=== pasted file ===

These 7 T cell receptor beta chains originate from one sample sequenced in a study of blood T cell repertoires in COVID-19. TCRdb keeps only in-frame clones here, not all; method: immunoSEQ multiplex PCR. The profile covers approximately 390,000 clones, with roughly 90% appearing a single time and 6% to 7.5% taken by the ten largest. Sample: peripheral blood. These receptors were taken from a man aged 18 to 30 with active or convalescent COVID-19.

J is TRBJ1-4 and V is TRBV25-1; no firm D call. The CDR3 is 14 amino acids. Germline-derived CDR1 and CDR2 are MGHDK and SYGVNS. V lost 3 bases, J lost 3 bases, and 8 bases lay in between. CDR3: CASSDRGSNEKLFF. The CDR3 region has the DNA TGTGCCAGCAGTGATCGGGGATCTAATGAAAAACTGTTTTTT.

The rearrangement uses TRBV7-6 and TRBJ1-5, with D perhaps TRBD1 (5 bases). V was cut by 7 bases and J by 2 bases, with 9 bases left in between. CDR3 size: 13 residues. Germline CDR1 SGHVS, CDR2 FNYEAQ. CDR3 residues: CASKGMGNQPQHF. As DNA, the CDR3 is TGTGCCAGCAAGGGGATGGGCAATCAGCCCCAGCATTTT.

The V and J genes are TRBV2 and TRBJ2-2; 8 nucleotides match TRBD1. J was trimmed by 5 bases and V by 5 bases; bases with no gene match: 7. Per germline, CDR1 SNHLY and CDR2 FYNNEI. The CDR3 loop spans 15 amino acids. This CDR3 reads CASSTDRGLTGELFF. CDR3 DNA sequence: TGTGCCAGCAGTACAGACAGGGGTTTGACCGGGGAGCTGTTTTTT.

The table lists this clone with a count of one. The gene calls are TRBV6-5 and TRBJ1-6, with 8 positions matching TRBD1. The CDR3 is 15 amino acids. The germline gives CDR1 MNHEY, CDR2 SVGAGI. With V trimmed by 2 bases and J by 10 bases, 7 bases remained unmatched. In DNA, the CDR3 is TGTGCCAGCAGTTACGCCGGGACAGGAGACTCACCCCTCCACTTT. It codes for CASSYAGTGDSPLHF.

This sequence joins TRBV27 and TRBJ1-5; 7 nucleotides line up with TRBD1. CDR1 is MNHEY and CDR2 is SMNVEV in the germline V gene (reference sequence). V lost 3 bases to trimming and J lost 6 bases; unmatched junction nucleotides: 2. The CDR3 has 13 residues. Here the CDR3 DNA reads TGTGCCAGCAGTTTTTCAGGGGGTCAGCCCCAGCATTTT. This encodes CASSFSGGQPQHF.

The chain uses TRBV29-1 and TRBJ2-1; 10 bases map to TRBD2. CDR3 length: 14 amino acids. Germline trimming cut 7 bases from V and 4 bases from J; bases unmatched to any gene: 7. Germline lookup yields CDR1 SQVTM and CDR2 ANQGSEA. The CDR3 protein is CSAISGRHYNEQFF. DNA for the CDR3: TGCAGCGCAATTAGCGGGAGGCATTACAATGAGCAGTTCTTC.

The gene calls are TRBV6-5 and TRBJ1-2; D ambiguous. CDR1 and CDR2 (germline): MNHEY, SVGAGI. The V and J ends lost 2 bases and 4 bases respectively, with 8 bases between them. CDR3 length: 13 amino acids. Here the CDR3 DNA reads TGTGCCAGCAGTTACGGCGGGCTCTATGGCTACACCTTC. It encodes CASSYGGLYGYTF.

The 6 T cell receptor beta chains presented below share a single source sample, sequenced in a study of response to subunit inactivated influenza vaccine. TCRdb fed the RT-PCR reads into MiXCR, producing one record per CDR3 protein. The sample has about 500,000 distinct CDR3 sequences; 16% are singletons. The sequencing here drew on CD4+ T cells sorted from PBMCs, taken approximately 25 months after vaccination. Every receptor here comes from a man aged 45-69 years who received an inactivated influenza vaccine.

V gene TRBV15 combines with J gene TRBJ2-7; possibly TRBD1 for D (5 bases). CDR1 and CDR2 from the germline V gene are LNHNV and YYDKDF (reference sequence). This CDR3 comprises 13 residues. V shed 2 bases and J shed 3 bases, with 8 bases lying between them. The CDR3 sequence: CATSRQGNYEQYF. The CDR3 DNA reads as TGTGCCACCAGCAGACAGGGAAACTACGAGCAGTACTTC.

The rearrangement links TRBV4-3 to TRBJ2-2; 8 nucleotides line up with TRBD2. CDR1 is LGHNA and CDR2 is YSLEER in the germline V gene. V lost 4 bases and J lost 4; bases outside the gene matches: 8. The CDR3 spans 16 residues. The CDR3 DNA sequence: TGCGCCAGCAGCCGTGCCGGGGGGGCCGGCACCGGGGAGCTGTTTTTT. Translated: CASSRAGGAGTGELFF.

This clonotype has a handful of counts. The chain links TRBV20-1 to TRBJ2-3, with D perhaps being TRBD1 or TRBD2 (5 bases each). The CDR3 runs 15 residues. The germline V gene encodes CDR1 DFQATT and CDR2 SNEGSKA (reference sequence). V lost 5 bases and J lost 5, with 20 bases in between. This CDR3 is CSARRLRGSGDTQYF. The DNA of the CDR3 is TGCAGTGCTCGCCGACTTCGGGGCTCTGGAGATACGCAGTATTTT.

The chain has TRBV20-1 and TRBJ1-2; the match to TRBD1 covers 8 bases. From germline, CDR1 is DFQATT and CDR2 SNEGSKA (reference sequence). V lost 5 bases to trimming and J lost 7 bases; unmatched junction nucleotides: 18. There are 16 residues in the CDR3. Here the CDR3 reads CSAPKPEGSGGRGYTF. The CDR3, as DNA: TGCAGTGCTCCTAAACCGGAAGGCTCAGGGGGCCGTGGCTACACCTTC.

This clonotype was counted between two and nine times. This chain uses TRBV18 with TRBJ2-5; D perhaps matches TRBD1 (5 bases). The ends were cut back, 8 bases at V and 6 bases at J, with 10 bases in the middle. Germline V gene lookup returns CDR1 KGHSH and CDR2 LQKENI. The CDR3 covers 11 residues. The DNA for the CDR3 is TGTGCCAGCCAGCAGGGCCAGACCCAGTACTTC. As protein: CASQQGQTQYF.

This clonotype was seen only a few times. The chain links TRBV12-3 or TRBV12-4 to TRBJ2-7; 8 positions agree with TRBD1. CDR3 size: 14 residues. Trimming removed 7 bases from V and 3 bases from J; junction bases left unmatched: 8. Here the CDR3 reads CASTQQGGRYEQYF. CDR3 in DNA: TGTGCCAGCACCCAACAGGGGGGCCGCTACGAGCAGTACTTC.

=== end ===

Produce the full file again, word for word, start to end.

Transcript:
These 7 T cell receptor beta chains originate from one sample sequenced in a study of blood T cell repertoires in COVID-19. TCRdb keeps only in-frame clones here, not all; method: immunoSEQ multiplex PCR. The profile covers approximately 390,000 clones, with roughly 90% appearing a single time and 6% to 7.5% taken by the ten largest. Sample: peripheral blood. These receptors were taken from a man aged 18 to 30 with active or convalescent COVID-19.

J is TRBJ1-4 and V is TRBV25-1; no firm D call. The CDR3 is 14 amino acids. Germline-derived CDR1 and CDR2 are MGHDK and SYGVNS. V lost 3 bases, J lost 3 bases, and 8 bases lay in between. CDR3: CASSDRGSNEKLFF. The CDR3 region has the DNA TGTGCCAGCAGTGATCGGGGATCTAATGAAAAACTGTTTTTT.

The rearrangement uses TRBV7-6 and TRBJ1-5, with D perhaps TRBD1 (5 bases). V was cut by 7 bases and J by 2 bases, with 9 bases left in between. CDR3 size: 13 residues. Germline CDR1 SGHVS, CDR2 FNYEAQ. CDR3 residues: CASKGMGNQPQHF. As DNA, the CDR3 is TGTGCCAGCAAGGGGATGGGCAATCAGCCCCAGCATTTT.

The V and J genes are TRBV2 and TRBJ2-2; 8 nucleotides match TRBD1. J was trimmed by 5 bases and V by 5 bases; bases with no gene match: 7. Per germline, CDR1 SNHLY and CDR2 FYNNEI. The CDR3 loop spans 15 amino acids. This CDR3 reads CASSTDRGLTGELFF. CDR3 DNA sequence: TGTGCCAGCAGTACAGACAGGGGTTTGACCGGGGAGCTGTTTTTT.

The table lists this clone with a count of one. The gene calls are TRBV6-5 and TRBJ1-6, with 8 positions matching TRBD1. The CDR3 is 15 amino acids. The germline gives CDR1 MNHEY, CDR2 SVGAGI. With V trimmed by 2 bases and J by 10 bases, 7 bases remained unmatched. In DNA, the CDR3 is TGTGCCAGCAGTTACGCCGGGACAGGAGACTCACCCCTCCACTTT. It codes for CASSYAGTGDSPLHF.

This sequence joins TRBV27 and TRBJ1-5; 7 nucleotides line up with TRBD1. CDR1 is MNHEY and CDR2 is SMNVEV in the germline V gene (reference sequence). V lost 3 bases to trimming and J lost 6 bases; unmatched junction nucleotides: 2. The CDR3 has 13 residues. Here the CDR3 DNA reads TGTGCCAGCAGTTTTTCAGGGGGTCAGCCCCAGCATTTT. This encodes CASSFSGGQPQHF.

The chain uses TRBV29-1 and TRBJ2-1; 10 bases map to TRBD2. CDR3 length: 14 amino acids. Germline trimming cut 7 bases from V and 4 bases from J; bases unmatched to any gene: 7. Germline lookup yields CDR1 SQVTM and CDR2 ANQGSEA. The CDR3 protein is CSAISGRHYNEQFF. DNA for the CDR3: TGCAGCGCAATTAGCGGGAGGCATTACAATGAGCAGTTCTTC.

The gene calls are TRBV6-5 and TRBJ1-2; D ambiguous. CDR1 and CDR2 (germline): MNHEY, SVGAGI. The V and J ends lost 2 bases and 4 bases respectively, with 8 bases between them. CDR3 length: 13 amino acids. Here the CDR3 DNA reads TGTGCCAGCAGTTACGGCGGGCTCTATGGCTACACCTTC. It encodes CASSYGGLYGYTF.

The 6 T cell receptor beta chains presented below share a single source sample, sequenced in a study of response to subunit inactivated influenza vaccine. TCRdb fed the RT-PCR reads into MiXCR, producing one record per CDR3 protein. The sample has about 500,000 distinct CDR3 sequences; 16% are singletons. The sequencing here drew on CD4+ T cells sorted from PBMCs, taken approximately 25 months after vaccination. Every receptor here comes from a man aged 45-69 years who received an inactivated influenza vaccine.

V gene TRBV15 combines with J gene TRBJ2-7; possibly TRBD1 for D (5 bases). CDR1 and CDR2 from the germline V gene are LNHNV and YYDKDF (reference sequence). This CDR3 comprises 13 residues. V shed 2 bases and J shed 3 bases, with 8 bases lying between them. The CDR3 sequence: CATSRQGNYEQYF. The CDR3 DNA reads as TGTGCCACCAGCAGACAGGGAAACTACGAGCAGTACTTC.

The rearrangement links TRBV4-3 to TRBJ2-2; 8 nucleotides line up with TRBD2. CDR1 is LGHNA and CDR2 is YSLEER in the germline V gene. V lost 4 bases and J lost 4; bases outside the gene matches: 8. The CDR3 spans 16 residues. The CDR3 DNA sequence: TGCGCCAGCAGCCGTGCCGGGGGGGCCGGCACCGGGGAGCTGTTTTTT. Translated: CASSRAGGAGTGELFF.

This clonotype has a handful of counts. The chain links TRBV20-1 to TRBJ2-3, with D perhaps being TRBD1 or TRBD2 (5 bases each). The CDR3 runs 15 residues. The germline V gene encodes CDR1 DFQATT and CDR2 SNEGSKA (reference sequence). V lost 5 bases and J lost 5, with 20 bases in between. This CDR3 is CSARRLRGSGDTQYF. The DNA of the CDR3 is TGCAGTGCTCGCCGACTTCGGGGCTCTGGAGATACGCAGTATTTT.

The chain has TRBV20-1 and TRBJ1-2; the match to TRBD1 covers 8 bases. From germline, CDR1 is DFQATT and CDR2 SNEGSKA (reference sequence). V lost 5 bases to trimming and J lost 7 bases; unmatched junction nucleotides: 18. There are 16 residues in the CDR3. Here the CDR3 reads CSAPKPEGSGGRGYTF. The CDR3, as DNA: TGCAGTGCTCCTAAACCGGAAGGCTCAGGGGGCCGTGGCTACACCTTC.

This clonotype was counted between two and nine times. This chain uses TRBV18 with TRBJ2-5; D perhaps matches TRBD1 (5 bases). The ends were cut back, 8 bases at V and 6 bases at J, with 10 bases in the middle. Germline V gene lookup returns CDR1 KGHSH and CDR2 LQKENI. The CDR3 covers 11 residues. The DNA for the CDR3 is TGTGCCAGCCAGCAGGGCCAGACCCAGTACTTC. As protein: CASQQGQTQYF.

This clonotype was seen only a few times. The chain links TRBV12-3 or TRBV12-4 to TRBJ2-7; 8 positions agree with TRBD1. CDR3 size: 14 residues. Trimming removed 7 bases from V and 3 bases from J; junction bases left unmatched: 8. Here the CDR3 reads CASTQQGGRYEQYF. CDR3 in DNA: TGTGCCAGCACCCAACAGGGGGGCCGCTACGAGCAGTACTTC.